Wednesday, July 6, 2016

Negotiating styles

In Britain, where I live, we’ve been having a bit of a political crisis over the last week and a half. We went and voted to leave the European Union, and now we have to decide how exactly that’s going to work. One of the things we have to decide is what’s going to happen to all the citizens of other EU countries who live in Britain at the moment. As Britain is an EU country too, they’re currently allowed to live here. Once we leave, they won’t automatically be allowed.


Now, we could just let them stay, if we wanted to, but we haven’t committed to that yet. Apparently when we’re negotiating our new relationship with the EU, deporting them will be on the table. And you might think that’s just good sense - the other EU members will want to look out for their citizens’ interests, and that means negotiating an arrangement on which they won’t have their lives turned upside down by being deported. Committing ourselves now would reduce our negotiating power.


But don’t we want them to stay? They contribute to life here, and deportation is awful, so kicking them out would be lose-lose. These people are our friends and neighbours, and deporting people is neither friendly nor neighbourly. But the possibility that we don’t want them to stay shouldn’t be ruled out. The person making this decision is quite likely to be Theresa May, and gratuitously deporting people is one of her hobbies. And then there are all the people in Britain who just don’t like immigrants. Without those people we never would have voted to leave the EU in the first place. So maybe that’s what’s going on.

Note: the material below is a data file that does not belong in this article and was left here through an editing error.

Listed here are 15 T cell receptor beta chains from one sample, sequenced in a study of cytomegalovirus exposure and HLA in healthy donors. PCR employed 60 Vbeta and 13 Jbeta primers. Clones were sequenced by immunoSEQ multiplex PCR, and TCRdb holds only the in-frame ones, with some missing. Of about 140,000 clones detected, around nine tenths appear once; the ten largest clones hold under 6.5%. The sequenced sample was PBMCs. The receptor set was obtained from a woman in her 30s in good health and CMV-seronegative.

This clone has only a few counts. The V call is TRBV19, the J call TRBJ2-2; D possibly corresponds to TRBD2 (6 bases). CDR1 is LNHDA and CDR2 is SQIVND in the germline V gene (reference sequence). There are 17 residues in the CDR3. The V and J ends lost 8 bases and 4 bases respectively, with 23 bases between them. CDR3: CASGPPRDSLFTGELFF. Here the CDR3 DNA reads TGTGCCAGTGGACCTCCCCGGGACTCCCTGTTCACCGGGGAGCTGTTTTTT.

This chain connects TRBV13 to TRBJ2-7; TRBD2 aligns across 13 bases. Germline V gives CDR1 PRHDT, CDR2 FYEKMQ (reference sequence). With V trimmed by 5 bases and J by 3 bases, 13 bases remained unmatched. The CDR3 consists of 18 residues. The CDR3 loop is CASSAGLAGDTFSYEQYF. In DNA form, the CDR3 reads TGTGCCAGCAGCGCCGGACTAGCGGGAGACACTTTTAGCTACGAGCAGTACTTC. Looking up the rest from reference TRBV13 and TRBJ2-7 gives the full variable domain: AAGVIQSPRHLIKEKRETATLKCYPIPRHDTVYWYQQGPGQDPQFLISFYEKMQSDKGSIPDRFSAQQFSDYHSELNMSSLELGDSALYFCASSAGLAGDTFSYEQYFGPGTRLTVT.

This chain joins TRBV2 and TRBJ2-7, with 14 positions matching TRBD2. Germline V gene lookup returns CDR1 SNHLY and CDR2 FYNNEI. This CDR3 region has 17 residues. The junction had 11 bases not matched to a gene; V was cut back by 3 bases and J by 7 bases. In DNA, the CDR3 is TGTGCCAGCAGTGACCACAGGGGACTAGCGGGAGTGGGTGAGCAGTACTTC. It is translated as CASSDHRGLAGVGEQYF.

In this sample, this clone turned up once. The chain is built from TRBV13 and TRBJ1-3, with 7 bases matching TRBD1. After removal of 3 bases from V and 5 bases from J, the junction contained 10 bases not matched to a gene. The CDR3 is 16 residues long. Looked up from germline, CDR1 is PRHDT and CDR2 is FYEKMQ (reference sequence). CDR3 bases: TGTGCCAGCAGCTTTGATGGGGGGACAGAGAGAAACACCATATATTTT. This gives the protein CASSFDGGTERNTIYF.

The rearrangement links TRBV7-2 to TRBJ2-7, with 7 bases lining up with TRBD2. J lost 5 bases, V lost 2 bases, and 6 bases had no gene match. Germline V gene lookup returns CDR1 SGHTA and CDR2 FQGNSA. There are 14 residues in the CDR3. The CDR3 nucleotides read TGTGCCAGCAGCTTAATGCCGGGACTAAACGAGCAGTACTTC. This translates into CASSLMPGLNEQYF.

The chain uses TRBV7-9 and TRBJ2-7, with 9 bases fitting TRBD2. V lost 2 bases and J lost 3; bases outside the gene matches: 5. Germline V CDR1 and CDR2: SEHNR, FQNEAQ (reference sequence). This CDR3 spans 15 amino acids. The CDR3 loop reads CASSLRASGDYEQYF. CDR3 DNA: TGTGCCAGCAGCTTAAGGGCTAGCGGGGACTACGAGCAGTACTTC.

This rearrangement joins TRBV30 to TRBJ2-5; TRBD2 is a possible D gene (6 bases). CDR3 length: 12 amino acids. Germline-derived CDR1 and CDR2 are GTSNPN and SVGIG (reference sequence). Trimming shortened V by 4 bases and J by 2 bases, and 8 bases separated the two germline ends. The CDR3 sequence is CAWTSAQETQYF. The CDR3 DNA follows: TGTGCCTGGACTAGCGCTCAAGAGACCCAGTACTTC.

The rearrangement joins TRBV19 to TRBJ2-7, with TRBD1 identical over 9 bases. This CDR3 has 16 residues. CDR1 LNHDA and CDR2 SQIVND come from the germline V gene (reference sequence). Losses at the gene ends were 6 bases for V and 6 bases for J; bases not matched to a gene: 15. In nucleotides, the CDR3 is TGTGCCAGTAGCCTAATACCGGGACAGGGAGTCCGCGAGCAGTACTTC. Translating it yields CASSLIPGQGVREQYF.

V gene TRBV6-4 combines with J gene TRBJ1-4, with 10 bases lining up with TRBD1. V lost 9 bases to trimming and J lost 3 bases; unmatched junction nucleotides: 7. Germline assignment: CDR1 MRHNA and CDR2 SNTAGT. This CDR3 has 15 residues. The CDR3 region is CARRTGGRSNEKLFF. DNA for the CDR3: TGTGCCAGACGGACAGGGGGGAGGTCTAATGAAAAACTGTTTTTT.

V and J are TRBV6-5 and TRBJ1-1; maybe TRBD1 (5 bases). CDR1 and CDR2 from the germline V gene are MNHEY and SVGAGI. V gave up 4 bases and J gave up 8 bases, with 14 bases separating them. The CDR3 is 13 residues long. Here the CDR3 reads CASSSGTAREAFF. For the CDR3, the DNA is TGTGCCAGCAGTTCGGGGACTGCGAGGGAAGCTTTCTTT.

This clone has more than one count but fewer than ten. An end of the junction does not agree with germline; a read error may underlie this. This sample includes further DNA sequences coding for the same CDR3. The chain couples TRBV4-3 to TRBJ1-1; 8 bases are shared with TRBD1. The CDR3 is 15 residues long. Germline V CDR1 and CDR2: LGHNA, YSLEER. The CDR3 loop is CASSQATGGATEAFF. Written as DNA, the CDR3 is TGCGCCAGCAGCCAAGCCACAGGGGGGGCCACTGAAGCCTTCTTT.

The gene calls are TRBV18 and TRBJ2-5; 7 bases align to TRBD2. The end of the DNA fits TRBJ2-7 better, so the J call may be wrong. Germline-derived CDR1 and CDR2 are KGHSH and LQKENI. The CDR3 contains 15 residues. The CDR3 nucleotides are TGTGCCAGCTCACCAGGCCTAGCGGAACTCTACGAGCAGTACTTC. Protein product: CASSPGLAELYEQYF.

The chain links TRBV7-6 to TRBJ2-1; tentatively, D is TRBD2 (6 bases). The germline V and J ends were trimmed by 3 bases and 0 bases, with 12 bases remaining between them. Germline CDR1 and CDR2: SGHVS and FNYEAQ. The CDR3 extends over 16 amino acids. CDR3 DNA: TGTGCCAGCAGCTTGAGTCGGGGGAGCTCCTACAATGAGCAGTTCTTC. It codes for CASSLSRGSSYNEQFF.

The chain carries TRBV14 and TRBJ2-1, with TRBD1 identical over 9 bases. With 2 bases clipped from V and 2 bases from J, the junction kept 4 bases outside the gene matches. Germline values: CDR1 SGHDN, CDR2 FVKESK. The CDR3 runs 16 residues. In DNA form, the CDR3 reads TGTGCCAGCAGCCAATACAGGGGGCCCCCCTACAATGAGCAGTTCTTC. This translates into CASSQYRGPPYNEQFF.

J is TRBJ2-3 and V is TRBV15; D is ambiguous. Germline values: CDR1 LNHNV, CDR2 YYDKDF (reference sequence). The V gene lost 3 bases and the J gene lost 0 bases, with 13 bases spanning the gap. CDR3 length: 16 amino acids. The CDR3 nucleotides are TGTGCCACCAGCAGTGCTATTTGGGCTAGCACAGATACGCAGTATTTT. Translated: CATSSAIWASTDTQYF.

But perhaps we really do want them to stay, but we’re pretending to be willing to do mass deportations as part of a negotiating strategy. If the other EU members don’t call our bluff, we might get some concessions out of them. It’s like threatening to walk away from the table. You don’t want to walk away from the table, but if the other side thinks you might do it anyway then you have more bargaining power.


This isn’t like walking away from the table, though. What happens if you don’t come to a deal? You do what you can to get what you wanted by yourself. And since we don’t need EU members’ co-operation to let their citizens stay here, in the absence of a deal we would just let them stay, if that’s what we wanted. Threatening to deport them, even though we don’t want to, is therefore not like threatening to walk away from the table. So what is it like?

It’s like threatening to kill hostages. People don’t tend to particularly want to kill their hostages, but they threaten to do it because they think people won’t dare call their bluff. This negotiating tactic can work, of course, both in real hostage situations and in the iterated prisoner’s dilemma of international diplomacy. But however effective it is, it’s not the negotiating tactic of civilized businesspeople. It’s the negotiating tactic of Bond villains, and I don’t want people negotiating on my behalf to use it.

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